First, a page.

Carpets are multilayer textile products with different use applications and consequently different product types. Roughly these product types can be split into 3 main groups: loose laid rugs, wall-to-wall floor coverings and non-flooring applications (e.g. automotive, outdoor sport fields and landscaping).
Whereas the first group represents typical home decoration textiles the second one represents textile floor coverings falling under the EU-Construction Products Regulation (CPR). The industry sector, represented by ECRA (European Carpet and Rug Association) covers appr. 90% of EU’s textile floor coverings production.
Fiber materials used in the carpet industry are mainly polymer based. The use-layers of the textile floorcoverings, depending on the field of application, consist of PP, PA-6 & PA-66 and to a minor part of PET (79%). The remaining 21% are covered by wool, jute, cotton and other natural fibers.
On the way towards a more circular economy, the sector has already undertaken serious steps to investigate collecting and sorting strategies for post-consumer carpet waste (PCCW) in different market segments. This collectively or by individual EPR schemes.
Carpets, today and in the past, have been designed for longevity and in many application sectors, textile floor coverings will last for 15 to 20 years or even longer. Already 25 years ago the EU carpet industry started its environmental program with the founding of GUT (Gemeinschaft umweltfreundlicher Teppichboden e.V.).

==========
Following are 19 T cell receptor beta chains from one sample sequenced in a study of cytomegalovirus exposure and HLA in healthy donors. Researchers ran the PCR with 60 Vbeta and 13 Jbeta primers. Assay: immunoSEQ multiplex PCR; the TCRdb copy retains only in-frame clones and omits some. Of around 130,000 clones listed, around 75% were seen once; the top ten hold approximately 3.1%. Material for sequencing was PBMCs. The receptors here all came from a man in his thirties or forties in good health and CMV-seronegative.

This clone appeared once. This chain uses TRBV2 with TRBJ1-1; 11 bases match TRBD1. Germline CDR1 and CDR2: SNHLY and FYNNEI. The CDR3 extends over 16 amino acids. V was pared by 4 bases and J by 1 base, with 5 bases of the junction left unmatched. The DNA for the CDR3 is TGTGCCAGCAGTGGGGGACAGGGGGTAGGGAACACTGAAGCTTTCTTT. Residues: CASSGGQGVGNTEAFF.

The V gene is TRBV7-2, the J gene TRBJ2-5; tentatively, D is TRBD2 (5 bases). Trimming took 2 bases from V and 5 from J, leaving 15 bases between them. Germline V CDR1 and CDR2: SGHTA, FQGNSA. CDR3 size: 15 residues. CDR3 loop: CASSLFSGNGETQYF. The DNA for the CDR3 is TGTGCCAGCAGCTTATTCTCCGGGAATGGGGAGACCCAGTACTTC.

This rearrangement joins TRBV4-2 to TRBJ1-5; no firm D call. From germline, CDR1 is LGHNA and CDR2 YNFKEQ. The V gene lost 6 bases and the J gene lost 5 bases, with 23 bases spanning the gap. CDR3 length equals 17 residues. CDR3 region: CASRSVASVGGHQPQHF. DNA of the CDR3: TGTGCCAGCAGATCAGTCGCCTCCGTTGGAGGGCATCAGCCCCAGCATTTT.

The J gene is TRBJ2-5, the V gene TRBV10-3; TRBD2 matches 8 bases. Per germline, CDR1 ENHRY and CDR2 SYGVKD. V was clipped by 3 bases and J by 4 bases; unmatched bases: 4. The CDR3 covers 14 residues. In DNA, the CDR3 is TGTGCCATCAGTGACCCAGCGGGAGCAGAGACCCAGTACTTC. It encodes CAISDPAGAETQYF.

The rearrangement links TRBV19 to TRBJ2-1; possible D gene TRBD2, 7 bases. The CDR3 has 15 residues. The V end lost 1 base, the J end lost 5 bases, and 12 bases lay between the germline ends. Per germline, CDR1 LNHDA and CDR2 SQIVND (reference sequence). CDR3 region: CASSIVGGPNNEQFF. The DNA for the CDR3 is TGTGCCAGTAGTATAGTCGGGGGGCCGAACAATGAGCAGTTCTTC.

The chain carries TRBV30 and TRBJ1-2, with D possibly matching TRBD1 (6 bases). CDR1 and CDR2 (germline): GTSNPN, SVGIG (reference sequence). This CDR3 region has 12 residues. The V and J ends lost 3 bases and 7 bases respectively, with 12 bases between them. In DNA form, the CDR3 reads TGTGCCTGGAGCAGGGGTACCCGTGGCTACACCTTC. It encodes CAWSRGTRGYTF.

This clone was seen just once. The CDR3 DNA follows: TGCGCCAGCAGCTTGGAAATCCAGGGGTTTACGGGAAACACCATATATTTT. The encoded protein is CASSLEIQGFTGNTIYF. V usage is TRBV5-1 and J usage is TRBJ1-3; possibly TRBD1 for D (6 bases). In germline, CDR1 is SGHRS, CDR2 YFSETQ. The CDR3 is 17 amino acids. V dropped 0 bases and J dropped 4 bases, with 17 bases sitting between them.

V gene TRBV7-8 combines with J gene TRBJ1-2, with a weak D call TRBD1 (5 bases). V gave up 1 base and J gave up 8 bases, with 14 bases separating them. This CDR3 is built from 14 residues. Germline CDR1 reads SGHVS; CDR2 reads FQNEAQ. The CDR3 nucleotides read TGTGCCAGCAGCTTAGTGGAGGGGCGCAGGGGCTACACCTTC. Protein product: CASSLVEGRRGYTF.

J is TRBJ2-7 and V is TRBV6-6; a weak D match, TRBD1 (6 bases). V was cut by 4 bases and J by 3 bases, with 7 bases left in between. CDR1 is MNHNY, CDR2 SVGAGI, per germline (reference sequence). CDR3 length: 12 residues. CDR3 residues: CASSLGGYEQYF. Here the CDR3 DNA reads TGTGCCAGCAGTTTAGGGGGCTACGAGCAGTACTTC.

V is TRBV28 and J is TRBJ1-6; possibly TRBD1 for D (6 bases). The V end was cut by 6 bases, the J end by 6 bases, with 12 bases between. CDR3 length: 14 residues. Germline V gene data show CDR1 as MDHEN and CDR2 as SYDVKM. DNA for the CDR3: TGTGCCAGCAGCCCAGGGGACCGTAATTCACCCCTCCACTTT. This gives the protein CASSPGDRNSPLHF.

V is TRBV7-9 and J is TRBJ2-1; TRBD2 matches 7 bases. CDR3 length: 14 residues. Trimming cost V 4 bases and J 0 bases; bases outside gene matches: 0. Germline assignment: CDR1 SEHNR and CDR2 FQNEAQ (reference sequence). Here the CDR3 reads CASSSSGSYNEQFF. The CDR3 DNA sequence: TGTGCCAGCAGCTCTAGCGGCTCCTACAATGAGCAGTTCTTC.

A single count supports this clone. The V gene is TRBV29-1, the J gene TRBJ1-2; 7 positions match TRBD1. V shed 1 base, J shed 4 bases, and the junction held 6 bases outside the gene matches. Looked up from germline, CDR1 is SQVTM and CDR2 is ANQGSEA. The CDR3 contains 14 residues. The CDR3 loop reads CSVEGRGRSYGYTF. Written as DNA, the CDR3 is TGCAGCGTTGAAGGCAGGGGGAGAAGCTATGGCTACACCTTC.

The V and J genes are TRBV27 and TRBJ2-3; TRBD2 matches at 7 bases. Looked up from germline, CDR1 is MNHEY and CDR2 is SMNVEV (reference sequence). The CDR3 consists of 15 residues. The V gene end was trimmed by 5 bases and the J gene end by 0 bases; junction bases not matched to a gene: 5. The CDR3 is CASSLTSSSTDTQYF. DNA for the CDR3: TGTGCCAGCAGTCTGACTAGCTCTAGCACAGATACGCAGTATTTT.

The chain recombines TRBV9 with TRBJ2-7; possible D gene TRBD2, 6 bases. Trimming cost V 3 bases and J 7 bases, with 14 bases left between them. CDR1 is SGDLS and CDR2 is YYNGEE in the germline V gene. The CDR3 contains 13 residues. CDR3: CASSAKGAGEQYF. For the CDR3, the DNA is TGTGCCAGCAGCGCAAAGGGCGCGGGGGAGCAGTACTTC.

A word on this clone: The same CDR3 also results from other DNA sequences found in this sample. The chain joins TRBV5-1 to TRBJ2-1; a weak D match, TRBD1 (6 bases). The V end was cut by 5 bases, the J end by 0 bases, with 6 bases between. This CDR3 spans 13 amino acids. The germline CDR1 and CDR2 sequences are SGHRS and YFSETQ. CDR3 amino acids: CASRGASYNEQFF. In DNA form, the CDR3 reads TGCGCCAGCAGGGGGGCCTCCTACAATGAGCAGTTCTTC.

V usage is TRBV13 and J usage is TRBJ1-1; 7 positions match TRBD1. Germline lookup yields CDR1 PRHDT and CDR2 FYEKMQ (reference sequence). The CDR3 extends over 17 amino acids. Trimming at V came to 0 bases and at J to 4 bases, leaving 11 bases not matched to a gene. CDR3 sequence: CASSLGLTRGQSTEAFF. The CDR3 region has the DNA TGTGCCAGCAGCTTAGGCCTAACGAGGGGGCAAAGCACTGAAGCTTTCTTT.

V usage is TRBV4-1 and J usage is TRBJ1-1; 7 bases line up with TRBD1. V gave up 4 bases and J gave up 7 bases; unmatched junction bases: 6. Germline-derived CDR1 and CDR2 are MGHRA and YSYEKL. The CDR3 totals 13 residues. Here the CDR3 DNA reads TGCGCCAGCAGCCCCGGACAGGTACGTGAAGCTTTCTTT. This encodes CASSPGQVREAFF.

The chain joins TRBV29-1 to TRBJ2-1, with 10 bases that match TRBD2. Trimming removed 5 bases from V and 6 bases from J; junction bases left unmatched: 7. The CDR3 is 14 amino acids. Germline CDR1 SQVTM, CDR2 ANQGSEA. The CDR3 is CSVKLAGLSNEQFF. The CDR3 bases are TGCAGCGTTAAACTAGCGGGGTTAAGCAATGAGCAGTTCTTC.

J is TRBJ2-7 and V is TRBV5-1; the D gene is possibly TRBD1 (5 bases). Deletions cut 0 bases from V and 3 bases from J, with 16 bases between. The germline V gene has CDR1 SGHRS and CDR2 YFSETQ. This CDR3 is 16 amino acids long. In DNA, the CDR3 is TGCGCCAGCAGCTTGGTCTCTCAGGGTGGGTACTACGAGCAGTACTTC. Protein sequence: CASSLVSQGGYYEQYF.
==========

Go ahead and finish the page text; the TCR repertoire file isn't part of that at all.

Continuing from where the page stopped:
Focusing on IAQ (indoor air quality) and HSE (health, safety and environment) related issues during production and use phase in the beginning, the sector soon started to eliminate dangerous substances and additives, like halogenated flame-retardants or heavy metals. Today due to these sector wide accepted environmental design concepts even polymers in legacy products will not contribute to recyclate contamination.
Although collection, identification and separation are key technologies, a circular economy can only be realised when the polymers are made available again for re-use at the end of a carpets lifetime.
Therefore, the cooperation and information exchange between the carpet sector on the one side and polymer producers as well as polymer processors on the other side is of great importance.
set up an independent legal body, CRE (Carpet Recycling Europe) by June 2018, which will take care of circularity and sustainability challenges of the EU carpet sector.
define polymer specific recycling targets in 2019, based on proven calculation models for future available waste streams and polymer contents in carpet waste by setting up a statistical information system targeting specifically at recycling related data.
integrate with „Project 2020“ for the first time, circular economic and sustainability aspects like ease of installation, design for recycling and end of life performance into the ongoing CEN standardisation work.
integrate this standardised information in the already existing voluntary carpet labelling system GUT-PRODIS (PRODuct Information System) to allow a transparent communication to private and professional end-users.
accompany these measures by independent verification processes and ongoing studies to develop the best available recovery technologies for polymers in PCCW.
set up studies and projects to develop new production methods facilitating the recycling of our products concurrently assuring today’s high consumer safety standards.